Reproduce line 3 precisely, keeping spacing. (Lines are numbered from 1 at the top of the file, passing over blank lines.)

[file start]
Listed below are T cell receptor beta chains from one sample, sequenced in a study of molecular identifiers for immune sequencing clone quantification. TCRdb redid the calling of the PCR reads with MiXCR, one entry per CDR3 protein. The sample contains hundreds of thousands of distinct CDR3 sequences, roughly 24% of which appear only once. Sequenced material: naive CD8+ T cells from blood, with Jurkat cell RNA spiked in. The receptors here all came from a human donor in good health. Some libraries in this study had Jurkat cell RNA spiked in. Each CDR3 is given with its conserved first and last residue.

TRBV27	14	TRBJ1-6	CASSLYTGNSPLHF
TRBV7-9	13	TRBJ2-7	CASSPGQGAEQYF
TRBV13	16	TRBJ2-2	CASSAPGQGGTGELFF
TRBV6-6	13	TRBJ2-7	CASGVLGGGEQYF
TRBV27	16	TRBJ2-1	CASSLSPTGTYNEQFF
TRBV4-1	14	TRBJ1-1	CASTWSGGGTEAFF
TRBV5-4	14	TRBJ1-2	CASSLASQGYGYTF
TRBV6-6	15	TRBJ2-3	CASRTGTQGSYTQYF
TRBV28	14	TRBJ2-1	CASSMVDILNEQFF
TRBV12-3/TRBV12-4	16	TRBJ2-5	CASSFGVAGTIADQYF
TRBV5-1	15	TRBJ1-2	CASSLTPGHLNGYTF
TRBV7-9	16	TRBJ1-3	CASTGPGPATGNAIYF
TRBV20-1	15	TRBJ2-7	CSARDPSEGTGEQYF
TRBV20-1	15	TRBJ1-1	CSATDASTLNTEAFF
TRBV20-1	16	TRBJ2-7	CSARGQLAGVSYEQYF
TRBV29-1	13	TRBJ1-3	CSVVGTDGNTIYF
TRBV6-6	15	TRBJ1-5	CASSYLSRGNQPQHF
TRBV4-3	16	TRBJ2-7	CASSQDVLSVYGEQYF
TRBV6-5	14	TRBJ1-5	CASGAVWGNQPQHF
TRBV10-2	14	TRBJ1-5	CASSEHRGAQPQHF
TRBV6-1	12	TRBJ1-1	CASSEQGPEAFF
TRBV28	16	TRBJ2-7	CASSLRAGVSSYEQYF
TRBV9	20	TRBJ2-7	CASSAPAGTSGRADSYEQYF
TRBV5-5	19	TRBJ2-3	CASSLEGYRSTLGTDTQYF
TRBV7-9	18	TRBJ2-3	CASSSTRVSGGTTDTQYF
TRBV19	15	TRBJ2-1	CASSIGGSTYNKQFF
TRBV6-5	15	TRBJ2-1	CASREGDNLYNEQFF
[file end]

TRBV7-9	13	TRBJ2-7	CASSPGQGAEQYF